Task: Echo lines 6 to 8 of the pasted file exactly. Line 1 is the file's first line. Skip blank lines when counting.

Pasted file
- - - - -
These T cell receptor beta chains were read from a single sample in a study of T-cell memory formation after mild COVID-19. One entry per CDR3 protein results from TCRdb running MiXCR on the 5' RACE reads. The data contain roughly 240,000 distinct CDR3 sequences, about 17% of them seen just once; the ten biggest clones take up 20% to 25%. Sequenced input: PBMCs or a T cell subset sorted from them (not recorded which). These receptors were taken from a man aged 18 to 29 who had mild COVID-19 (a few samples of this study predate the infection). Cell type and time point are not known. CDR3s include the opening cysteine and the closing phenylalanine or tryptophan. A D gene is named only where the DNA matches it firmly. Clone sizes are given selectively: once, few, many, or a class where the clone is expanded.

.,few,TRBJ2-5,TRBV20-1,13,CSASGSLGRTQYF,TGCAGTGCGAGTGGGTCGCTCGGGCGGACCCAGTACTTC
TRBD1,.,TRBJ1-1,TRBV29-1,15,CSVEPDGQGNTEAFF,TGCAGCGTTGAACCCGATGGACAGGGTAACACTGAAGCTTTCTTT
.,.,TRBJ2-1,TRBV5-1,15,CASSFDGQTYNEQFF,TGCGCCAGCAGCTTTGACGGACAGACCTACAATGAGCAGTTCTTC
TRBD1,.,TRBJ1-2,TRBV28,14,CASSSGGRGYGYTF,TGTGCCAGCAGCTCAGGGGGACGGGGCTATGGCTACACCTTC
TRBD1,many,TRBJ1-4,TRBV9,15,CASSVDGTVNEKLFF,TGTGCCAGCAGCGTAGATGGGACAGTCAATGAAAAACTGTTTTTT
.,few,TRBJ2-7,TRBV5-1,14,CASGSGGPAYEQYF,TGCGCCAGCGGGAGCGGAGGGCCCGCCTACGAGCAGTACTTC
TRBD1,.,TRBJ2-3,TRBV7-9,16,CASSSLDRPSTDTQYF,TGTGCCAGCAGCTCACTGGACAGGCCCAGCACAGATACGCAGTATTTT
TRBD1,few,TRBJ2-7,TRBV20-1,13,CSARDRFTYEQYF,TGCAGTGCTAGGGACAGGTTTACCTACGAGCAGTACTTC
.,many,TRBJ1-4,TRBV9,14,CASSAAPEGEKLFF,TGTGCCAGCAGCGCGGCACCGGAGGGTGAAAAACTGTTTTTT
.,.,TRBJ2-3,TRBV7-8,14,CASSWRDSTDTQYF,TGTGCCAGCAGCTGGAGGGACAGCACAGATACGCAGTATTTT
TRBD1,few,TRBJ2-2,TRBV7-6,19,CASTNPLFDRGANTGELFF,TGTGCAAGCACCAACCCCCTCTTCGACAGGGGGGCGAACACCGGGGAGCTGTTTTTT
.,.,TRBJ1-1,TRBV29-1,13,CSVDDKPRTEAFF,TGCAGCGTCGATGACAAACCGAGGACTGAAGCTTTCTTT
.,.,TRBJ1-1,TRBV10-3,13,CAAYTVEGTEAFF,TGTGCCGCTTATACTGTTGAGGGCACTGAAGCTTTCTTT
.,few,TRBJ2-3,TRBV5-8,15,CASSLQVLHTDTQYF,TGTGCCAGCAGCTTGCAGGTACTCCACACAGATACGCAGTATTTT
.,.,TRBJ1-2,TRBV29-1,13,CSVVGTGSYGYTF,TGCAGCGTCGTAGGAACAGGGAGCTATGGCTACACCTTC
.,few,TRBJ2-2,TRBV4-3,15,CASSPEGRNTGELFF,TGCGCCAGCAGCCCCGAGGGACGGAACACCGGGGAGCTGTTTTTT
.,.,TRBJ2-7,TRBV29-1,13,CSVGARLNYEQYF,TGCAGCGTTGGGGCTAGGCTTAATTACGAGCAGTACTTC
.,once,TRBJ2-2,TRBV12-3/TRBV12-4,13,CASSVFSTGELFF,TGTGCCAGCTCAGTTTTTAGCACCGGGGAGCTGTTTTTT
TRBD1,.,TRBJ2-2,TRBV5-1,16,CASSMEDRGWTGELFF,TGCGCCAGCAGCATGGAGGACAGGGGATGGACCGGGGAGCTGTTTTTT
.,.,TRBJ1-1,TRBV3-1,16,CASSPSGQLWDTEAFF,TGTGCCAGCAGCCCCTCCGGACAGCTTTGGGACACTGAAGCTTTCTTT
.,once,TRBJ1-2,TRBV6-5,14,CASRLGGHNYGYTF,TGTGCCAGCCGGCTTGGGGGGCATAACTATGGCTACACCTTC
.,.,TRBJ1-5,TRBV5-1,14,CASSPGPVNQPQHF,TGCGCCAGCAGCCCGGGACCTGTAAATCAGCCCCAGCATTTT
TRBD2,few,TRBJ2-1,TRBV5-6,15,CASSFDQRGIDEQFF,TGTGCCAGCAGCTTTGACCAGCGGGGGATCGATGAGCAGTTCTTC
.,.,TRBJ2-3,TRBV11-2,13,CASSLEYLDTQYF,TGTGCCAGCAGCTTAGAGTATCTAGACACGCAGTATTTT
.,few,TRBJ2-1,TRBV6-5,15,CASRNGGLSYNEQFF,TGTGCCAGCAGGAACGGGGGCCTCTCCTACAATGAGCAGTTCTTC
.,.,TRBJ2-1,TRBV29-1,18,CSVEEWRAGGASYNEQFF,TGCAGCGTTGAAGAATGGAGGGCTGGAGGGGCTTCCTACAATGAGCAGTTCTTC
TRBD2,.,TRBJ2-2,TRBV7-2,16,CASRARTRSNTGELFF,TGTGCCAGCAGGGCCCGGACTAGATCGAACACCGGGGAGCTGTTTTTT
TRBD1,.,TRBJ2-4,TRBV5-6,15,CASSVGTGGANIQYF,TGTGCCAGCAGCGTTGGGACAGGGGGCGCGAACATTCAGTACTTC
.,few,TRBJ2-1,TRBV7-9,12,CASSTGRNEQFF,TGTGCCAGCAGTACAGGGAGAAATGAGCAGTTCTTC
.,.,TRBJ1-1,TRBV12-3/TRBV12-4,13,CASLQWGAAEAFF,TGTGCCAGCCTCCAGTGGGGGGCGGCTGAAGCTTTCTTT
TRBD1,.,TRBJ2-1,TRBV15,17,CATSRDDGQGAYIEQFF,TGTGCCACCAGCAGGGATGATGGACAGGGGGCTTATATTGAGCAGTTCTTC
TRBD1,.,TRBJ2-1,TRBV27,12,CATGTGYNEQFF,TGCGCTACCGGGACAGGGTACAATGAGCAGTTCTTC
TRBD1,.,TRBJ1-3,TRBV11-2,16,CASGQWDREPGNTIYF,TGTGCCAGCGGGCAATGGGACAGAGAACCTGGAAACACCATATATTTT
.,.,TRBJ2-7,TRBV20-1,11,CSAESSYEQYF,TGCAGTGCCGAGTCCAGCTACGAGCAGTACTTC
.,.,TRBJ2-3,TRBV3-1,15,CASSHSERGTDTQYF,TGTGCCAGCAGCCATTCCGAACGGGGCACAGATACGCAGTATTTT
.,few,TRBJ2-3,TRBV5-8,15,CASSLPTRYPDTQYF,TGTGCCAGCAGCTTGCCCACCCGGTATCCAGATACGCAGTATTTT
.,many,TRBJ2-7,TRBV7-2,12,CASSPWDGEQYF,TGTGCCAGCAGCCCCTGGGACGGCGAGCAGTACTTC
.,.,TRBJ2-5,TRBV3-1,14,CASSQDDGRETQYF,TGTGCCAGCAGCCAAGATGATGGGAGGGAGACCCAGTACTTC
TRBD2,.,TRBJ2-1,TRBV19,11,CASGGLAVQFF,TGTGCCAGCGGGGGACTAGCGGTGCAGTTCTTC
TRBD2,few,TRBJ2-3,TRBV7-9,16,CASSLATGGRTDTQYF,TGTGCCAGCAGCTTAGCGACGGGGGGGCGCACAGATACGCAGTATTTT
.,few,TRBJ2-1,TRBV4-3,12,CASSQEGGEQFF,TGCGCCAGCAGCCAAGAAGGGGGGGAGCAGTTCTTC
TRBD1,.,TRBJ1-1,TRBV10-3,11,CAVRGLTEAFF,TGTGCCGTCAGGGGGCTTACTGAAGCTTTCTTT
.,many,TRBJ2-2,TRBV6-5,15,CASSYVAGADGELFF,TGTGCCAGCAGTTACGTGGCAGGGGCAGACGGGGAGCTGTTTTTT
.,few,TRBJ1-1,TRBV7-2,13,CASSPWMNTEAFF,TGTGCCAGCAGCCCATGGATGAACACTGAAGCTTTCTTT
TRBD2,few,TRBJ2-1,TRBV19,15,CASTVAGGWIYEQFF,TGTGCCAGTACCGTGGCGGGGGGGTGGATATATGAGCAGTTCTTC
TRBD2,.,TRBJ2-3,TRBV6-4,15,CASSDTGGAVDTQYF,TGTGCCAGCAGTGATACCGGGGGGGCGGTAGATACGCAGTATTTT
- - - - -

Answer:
TRBD1,many,TRBJ1-4,TRBV9,15,CASSVDGTVNEKLFF,TGTGCCAGCAGCGTAGATGGGACAGTCAATGAAAAACTGTTTTTT
.,few,TRBJ2-7,TRBV5-1,14,CASGSGGPAYEQYF,TGCGCCAGCGGGAGCGGAGGGCCCGCCTACGAGCAGTACTTC
TRBD1,.,TRBJ2-3,TRBV7-9,16,CASSSLDRPSTDTQYF,TGTGCCAGCAGCTCACTGGACAGGCCCAGCACAGATACGCAGTATTTT